What is the difference between chiropractic and osteopathy or physiotherapy?

Q:What is the difference between chiropractic and osteopathy or physiotherapy?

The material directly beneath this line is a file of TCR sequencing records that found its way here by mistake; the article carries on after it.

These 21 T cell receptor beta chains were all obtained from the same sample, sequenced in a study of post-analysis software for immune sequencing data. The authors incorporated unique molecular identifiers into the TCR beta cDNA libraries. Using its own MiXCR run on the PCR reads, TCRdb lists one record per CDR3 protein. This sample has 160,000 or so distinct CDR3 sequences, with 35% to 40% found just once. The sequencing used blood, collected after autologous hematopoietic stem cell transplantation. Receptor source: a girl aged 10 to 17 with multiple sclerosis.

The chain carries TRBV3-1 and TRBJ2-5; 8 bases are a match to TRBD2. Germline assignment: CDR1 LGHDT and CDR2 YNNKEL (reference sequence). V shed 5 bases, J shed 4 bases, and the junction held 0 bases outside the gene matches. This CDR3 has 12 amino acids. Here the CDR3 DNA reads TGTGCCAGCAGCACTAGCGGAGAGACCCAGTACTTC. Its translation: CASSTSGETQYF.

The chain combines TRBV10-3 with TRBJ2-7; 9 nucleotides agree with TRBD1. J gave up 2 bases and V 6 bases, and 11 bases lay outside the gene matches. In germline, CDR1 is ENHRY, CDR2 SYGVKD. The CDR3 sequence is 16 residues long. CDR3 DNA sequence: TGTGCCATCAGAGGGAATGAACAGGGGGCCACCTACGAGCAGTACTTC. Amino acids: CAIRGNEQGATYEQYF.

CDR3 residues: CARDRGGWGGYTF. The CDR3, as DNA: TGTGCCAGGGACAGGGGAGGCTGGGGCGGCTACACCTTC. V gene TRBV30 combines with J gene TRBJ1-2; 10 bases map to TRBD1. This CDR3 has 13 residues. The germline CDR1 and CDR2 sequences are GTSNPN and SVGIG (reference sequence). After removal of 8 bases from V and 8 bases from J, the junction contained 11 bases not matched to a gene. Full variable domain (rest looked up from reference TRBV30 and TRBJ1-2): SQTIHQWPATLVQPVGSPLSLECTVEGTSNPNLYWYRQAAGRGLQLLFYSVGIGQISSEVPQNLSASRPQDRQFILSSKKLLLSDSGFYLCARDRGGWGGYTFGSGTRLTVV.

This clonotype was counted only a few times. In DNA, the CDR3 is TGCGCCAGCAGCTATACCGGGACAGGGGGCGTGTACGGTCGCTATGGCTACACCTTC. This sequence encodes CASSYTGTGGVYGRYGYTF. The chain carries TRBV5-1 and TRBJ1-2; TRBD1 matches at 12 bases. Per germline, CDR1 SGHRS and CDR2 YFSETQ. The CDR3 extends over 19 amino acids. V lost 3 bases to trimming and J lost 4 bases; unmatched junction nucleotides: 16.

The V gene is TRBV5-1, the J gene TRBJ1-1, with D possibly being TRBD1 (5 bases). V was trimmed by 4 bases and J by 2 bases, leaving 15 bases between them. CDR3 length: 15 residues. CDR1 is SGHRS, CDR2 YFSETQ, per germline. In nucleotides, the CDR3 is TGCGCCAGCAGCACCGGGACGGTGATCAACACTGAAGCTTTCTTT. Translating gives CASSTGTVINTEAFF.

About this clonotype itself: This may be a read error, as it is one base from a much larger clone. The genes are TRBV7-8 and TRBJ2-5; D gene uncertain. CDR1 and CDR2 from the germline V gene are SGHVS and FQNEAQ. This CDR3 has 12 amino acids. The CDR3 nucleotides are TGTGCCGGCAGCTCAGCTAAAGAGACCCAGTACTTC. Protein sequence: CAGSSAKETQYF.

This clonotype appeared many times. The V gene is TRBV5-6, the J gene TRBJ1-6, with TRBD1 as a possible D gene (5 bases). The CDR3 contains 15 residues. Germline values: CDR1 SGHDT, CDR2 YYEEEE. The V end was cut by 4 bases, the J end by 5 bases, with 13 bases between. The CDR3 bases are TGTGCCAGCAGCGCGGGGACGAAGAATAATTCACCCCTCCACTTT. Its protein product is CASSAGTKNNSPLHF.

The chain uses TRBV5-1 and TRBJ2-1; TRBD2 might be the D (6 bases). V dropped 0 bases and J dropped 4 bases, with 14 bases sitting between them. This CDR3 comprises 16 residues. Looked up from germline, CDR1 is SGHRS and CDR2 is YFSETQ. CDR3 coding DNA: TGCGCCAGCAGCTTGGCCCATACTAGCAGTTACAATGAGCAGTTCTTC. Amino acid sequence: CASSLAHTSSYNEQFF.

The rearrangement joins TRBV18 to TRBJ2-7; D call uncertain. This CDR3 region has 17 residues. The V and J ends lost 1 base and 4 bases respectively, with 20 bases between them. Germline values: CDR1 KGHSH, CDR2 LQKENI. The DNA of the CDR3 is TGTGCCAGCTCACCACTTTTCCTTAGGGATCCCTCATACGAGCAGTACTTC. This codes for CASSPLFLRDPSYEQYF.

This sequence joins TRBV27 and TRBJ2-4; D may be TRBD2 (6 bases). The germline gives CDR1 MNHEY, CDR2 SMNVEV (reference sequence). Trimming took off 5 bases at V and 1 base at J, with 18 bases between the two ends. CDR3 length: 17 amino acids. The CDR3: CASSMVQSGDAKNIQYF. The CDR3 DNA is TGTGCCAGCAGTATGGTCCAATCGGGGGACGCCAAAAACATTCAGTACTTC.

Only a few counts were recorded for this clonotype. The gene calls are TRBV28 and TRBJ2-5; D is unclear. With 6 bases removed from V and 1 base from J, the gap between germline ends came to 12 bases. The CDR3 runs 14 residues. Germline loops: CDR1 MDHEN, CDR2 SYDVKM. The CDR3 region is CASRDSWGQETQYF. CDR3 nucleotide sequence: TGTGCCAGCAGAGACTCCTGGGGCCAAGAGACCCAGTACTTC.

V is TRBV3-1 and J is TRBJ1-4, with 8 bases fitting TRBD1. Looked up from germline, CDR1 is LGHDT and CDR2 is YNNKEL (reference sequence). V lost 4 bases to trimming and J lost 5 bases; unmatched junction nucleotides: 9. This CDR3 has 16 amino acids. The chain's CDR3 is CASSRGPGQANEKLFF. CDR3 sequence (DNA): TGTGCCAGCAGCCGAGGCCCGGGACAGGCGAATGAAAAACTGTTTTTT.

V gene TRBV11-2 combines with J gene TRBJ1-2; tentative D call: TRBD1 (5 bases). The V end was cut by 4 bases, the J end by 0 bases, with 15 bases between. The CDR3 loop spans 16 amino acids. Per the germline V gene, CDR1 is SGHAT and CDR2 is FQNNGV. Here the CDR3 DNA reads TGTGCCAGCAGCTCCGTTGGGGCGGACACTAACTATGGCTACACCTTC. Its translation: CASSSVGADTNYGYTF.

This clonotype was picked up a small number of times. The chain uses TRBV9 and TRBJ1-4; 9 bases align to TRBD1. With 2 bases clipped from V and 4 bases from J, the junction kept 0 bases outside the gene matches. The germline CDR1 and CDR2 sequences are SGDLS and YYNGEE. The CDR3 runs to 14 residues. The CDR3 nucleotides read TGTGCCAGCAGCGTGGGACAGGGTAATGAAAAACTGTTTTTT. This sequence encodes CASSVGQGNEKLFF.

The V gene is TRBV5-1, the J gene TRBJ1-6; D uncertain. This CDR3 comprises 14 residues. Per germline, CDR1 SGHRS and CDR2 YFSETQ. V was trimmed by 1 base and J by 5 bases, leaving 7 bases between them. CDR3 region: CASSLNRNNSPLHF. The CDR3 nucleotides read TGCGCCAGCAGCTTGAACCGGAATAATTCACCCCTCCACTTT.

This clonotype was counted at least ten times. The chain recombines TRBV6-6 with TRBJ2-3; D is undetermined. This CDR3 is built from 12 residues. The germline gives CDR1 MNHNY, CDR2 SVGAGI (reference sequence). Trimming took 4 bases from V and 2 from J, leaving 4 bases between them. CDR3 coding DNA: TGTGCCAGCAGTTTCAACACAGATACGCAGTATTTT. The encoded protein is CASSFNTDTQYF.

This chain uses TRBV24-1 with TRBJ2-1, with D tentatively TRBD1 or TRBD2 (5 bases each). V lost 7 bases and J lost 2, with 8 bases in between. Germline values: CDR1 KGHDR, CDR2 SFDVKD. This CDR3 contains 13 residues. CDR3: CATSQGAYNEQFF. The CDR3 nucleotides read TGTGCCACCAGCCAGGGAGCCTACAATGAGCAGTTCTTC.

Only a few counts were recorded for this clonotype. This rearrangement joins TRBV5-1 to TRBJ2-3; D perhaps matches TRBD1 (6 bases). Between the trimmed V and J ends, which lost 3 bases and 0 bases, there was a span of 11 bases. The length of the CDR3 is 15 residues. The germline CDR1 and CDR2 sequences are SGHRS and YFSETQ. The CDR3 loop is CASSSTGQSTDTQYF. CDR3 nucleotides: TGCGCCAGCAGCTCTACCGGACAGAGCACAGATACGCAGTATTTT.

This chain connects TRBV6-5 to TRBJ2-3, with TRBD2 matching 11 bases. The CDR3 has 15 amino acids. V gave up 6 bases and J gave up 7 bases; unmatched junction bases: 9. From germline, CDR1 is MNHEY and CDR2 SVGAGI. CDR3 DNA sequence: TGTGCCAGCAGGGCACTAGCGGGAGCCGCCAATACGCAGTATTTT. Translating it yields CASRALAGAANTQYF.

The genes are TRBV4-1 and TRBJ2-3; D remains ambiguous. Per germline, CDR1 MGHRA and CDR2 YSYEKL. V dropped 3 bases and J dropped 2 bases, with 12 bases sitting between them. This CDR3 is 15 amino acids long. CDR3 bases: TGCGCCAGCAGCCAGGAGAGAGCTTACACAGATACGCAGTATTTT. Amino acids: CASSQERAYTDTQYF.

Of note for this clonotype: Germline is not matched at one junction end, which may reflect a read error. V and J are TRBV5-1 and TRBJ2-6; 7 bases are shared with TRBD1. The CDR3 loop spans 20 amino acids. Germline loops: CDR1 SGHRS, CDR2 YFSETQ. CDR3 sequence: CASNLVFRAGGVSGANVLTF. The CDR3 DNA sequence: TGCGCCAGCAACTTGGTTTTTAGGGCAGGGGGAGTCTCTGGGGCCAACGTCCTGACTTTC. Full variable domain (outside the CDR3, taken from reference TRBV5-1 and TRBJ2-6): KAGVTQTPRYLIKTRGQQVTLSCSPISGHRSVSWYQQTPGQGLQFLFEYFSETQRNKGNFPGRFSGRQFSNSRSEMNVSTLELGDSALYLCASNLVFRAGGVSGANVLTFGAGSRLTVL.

More Answers to “What is the difference between chiropractic and osteopathy or physiotherapy?